Population growth wasn’t the but change that came at a high toll. While the booming railroad business organisation made information technology easier than always to cross England, doctors blamed the engineering science for railway madness, which they defined as a sudden mental break that caused passengers to become mad just considering they were riding a train. These and then-chosen “railway madmen” were believed to be driven insane due to the train’s sounds and motion.
But Victorians didn’t ever trust doctors — especially when body snatching was such a common problem. Loftier demand for cadavers in medical schools created an cloak-and-dagger market for dead bodies. Eerily enough, some body snatchers didn’t even look until their targets died.
Victorian Way Pushed Boundaries
Victorian style evolved from the hoop brim to the bustle.
The Victorian era took fashion to new heights. Women wore crinoline dresses that stretched as wide as 18 anxiety across in the 1850s. And by the 1870s, the puffy bustle was all the rage.
Victorian fashion was also a matter of life and death. The airy fabrics of full-skirted 19th-century gowns were incredibly combustible. Oscar Wilde’s half-sisters died after a Halloween party when candlesticks set their gowns on burn down. And they weren’t the only ones to suffer this painful fate. At one point, it was estimated that 3,000 women died in crinoline-related fires.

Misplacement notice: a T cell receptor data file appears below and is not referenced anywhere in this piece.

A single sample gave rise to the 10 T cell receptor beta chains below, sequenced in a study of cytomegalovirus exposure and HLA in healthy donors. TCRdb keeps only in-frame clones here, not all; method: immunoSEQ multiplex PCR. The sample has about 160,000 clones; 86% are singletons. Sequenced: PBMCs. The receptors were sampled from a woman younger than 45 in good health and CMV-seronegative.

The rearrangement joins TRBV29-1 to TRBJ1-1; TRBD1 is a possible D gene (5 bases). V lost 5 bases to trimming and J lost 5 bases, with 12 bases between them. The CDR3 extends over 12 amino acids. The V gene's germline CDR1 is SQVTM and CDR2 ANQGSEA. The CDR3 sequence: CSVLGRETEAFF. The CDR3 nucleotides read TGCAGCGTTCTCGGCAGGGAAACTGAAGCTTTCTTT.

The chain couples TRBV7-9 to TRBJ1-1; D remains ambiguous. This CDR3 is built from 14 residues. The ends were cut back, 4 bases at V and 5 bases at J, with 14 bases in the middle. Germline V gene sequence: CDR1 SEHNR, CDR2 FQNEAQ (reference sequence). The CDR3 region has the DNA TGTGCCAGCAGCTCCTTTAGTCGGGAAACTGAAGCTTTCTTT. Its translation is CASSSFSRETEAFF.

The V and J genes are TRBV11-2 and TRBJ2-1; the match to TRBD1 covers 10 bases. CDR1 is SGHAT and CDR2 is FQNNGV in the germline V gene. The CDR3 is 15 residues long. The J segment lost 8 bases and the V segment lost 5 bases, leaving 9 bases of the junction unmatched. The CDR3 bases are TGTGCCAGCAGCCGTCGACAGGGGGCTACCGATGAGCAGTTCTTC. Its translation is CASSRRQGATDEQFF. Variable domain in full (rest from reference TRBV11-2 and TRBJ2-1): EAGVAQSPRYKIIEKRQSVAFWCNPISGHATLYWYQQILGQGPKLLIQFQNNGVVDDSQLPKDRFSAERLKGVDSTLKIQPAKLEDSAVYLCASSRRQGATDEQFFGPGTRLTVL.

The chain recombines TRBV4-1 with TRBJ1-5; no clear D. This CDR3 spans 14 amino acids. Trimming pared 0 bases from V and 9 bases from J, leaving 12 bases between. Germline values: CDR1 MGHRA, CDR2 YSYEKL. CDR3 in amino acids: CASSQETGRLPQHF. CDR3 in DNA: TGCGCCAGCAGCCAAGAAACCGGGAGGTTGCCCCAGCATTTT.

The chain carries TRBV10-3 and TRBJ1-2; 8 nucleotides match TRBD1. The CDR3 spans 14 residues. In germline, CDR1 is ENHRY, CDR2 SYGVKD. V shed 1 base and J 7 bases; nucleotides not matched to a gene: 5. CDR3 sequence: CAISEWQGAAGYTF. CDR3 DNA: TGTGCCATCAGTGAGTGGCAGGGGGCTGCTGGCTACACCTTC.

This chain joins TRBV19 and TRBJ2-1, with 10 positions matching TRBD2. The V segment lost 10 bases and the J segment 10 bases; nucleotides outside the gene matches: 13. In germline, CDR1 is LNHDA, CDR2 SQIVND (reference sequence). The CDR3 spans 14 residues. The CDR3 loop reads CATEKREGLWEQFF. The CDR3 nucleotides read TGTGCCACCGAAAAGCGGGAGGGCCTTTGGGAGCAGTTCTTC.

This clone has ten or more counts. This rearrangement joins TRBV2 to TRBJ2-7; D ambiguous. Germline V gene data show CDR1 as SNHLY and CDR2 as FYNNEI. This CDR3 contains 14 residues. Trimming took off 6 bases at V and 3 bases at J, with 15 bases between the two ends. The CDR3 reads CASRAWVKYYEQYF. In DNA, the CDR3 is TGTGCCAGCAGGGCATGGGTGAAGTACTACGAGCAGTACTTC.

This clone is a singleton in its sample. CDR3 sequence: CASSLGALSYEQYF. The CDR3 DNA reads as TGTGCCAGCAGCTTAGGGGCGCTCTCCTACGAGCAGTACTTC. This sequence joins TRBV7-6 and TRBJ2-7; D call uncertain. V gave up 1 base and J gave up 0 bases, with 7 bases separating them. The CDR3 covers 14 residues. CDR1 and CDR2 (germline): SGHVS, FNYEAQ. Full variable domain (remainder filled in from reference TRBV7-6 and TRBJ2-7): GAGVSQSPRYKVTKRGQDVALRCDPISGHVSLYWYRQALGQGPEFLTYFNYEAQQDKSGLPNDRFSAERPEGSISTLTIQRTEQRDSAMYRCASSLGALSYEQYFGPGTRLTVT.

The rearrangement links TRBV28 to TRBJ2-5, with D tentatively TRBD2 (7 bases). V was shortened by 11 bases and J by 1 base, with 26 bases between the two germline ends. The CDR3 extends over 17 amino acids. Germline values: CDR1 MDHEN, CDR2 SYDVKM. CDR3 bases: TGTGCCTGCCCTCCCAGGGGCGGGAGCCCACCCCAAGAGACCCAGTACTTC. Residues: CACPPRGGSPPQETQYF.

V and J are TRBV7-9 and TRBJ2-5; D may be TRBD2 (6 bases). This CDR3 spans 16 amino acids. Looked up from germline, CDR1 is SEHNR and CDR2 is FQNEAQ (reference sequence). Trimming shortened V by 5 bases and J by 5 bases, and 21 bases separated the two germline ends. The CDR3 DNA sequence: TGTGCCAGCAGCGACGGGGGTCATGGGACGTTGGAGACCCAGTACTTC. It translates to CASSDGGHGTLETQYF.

Victorians were also fans of trunk modification — which didn’t just refer to corsets. While some women chased the temporary “wasp waist” look, others went with more than permanent modifications. For case, tattoos were popular in the Victorian era, both with criminals and royalty.
Edward VII had a Jerusalem Cross tattooed on his body, and George V boasted a carmine and blueish dragon. By 1902, aristocracy men and women lined up for tattoos, with
promising that “even the most frail ladies make no complaint” at the “slight pricking” of the tattoo needle.
Stylish ladies chose tattoos of collywobbles and birds or went for an “all-yr-round delicate pink complexion” with subtle face tattoos. Winston Churchill’south mother inked a serpent on her wrist.
Unfortunately, Victorian mode besides drove some species to extinction every bit women adorned their outfits with dead animals. “Dame Fashion,” i article wrote in 1890, “has extended her murderous designs to moths and butterflies.” Meanwhile, expressionless birds sat atop hats and beetles replaced jewels on necklaces and earrings.